An ovarian cancer diagnosis can be devastating, no matter where you live. Survival rates are unacceptably low and it’s our mission to change them - but not just for women in England. Ovarian Cancer Action has a dedicated Regional Officer based in Wales, where treatment for ovarian cancer and survival rates have historically lagged behind the rest of the UK.
While recent figures have suggested there are no significant differences in five-year survival rates between Wales and England for any cancer, there is still much to do to improve the situation for women diagnosed with ovarian cancer. In particular, it can be a very complex disease to treat and so diagnosing as early as possible can be a significant part of survival.
Delays in diagnosis can be down to several factors, including poor recognition of signs and symptoms, especially among disadvantaged communities, and challenges accessing care and support in isolated rural areas. While these issues affect England too, the impact in Wales can be more pronounced, particularly if you take into account the fact that Wales has a relatively higher proportion of elderly people compared to other parts of the UK, with many retiring in rural areas, where healthcare shortages are most severe.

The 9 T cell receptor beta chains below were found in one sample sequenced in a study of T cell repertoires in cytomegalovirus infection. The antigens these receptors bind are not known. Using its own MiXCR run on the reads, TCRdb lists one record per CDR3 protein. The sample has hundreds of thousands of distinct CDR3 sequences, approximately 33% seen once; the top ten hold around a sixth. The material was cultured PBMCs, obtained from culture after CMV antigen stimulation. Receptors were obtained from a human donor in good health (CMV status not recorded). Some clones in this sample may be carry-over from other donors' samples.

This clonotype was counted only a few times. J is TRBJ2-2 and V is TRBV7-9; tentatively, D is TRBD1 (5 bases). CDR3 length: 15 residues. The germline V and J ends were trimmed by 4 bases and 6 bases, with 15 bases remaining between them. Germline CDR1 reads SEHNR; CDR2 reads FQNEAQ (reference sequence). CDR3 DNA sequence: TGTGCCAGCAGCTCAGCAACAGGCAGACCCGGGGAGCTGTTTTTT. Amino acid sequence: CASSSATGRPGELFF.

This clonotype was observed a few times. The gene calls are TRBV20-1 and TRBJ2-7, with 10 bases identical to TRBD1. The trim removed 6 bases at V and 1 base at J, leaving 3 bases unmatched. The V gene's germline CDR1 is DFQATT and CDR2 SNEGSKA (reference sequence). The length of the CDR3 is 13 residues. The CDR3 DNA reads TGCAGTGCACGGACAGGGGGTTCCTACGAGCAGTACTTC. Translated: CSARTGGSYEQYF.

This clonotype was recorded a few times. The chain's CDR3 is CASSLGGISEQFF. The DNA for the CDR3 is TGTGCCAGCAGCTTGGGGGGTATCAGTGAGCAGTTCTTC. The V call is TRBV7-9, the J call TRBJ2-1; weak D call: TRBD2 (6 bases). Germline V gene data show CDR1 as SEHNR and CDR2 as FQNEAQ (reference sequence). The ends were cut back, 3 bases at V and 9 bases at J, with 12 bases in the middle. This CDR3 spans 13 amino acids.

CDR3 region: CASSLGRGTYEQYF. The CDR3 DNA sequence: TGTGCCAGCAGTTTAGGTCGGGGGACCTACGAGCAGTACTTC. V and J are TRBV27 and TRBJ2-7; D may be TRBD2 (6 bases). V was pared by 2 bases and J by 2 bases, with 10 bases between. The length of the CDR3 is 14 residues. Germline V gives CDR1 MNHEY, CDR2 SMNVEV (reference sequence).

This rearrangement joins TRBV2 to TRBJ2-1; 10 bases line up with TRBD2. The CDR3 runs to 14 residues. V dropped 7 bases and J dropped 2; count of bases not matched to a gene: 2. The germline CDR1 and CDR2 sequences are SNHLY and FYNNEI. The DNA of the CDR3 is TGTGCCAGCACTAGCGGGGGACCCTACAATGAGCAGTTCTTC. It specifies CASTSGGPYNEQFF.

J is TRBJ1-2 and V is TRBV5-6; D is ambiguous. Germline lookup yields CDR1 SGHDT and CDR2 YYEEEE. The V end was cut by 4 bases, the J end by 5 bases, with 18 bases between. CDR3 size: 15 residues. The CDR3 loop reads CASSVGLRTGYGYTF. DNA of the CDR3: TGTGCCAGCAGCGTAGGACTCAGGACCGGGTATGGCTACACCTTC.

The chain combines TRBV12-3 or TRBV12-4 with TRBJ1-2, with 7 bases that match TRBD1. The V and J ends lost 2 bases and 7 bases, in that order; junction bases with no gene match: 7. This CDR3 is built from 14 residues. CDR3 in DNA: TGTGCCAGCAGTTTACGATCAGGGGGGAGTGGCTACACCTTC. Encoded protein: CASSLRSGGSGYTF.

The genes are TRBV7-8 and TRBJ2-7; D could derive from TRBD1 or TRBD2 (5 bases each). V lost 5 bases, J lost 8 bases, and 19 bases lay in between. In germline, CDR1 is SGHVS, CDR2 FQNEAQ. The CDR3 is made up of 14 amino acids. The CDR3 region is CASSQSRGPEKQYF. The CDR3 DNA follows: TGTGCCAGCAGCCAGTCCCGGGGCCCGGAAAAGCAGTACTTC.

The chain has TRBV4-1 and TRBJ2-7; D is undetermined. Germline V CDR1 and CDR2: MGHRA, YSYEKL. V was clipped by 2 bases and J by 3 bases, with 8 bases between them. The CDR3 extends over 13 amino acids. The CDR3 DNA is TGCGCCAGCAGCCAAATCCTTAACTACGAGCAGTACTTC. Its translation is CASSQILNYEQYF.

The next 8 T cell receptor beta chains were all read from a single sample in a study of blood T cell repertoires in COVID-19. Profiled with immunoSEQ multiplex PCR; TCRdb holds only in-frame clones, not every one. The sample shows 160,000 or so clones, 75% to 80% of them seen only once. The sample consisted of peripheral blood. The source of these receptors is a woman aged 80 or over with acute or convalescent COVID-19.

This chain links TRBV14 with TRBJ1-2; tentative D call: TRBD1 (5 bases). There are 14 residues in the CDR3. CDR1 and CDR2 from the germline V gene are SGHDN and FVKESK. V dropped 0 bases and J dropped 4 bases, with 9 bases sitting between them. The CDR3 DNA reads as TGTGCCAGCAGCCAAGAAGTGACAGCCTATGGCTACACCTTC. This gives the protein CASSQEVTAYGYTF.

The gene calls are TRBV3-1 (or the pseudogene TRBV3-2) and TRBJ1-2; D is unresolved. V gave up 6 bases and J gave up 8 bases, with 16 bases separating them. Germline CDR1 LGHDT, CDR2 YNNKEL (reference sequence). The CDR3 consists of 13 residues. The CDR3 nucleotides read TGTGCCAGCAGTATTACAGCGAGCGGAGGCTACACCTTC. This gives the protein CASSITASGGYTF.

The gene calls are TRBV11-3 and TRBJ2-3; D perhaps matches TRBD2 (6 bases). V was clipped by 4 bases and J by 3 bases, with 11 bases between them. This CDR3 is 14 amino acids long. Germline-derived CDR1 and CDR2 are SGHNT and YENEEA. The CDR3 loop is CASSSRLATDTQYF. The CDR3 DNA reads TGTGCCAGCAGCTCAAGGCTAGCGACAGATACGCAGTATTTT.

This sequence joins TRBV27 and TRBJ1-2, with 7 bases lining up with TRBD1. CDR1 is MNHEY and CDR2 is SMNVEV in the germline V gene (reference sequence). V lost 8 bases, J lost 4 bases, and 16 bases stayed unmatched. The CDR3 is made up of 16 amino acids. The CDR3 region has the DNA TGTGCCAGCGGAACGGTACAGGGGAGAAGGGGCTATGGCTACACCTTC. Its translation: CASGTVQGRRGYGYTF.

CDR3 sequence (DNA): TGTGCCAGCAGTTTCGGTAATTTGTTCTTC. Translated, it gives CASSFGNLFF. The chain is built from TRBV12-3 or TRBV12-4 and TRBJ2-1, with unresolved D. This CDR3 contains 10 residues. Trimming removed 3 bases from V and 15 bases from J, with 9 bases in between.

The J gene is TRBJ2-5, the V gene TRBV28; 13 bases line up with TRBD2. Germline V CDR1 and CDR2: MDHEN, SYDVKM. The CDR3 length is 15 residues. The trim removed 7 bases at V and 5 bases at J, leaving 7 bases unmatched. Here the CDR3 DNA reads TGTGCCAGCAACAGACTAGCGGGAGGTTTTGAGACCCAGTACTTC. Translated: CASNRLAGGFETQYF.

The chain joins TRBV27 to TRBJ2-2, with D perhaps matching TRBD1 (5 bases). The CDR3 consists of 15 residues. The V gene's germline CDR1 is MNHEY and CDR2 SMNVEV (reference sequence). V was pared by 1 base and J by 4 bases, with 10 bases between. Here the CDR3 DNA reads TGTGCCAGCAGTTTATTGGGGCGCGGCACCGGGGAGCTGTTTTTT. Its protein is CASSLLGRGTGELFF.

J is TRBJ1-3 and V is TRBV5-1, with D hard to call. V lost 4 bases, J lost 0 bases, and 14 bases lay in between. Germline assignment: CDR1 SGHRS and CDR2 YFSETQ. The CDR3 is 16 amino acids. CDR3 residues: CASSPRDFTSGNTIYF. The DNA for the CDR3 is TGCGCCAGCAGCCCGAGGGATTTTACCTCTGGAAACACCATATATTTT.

This is all part of the challenge for our Regional Officer, Alicia. She’s working hard to improve the lives of Welsh women and their families who are facing ovarian cancer — from giving awareness talks and fundraising to facilitating our public affairs work in Wales. She’s also increased our links with GP surgeries across the country, and secured Ovarian Cancer Action membership on the Wales Cancer Alliance, which works in partnership with the Welsh Government, the NHS, local government and other stakeholders, in order to develop and shape cancer policy in Wales.
She can’t do it alone though, which is why she’s always on the lookout for men and women in Wales who’ve been affected by ovarian cancer, to help share their story and raise awareness of the disease. From those who’ve lived through it, to those who’ve lost a loved one or face a high risk of the disease (like our Voice Emma Noon) — we need your help to improve the outlook for ovarian cancer in Wales.
If you’d like to get involved, please contact firstname.lastname@example.org
Are you a woman affected by ovarian cancer and living in Wales? We will be joining forces with Ovacome and Maggie's Centres to offer a free day of research, information and support in Cardiff on 27th March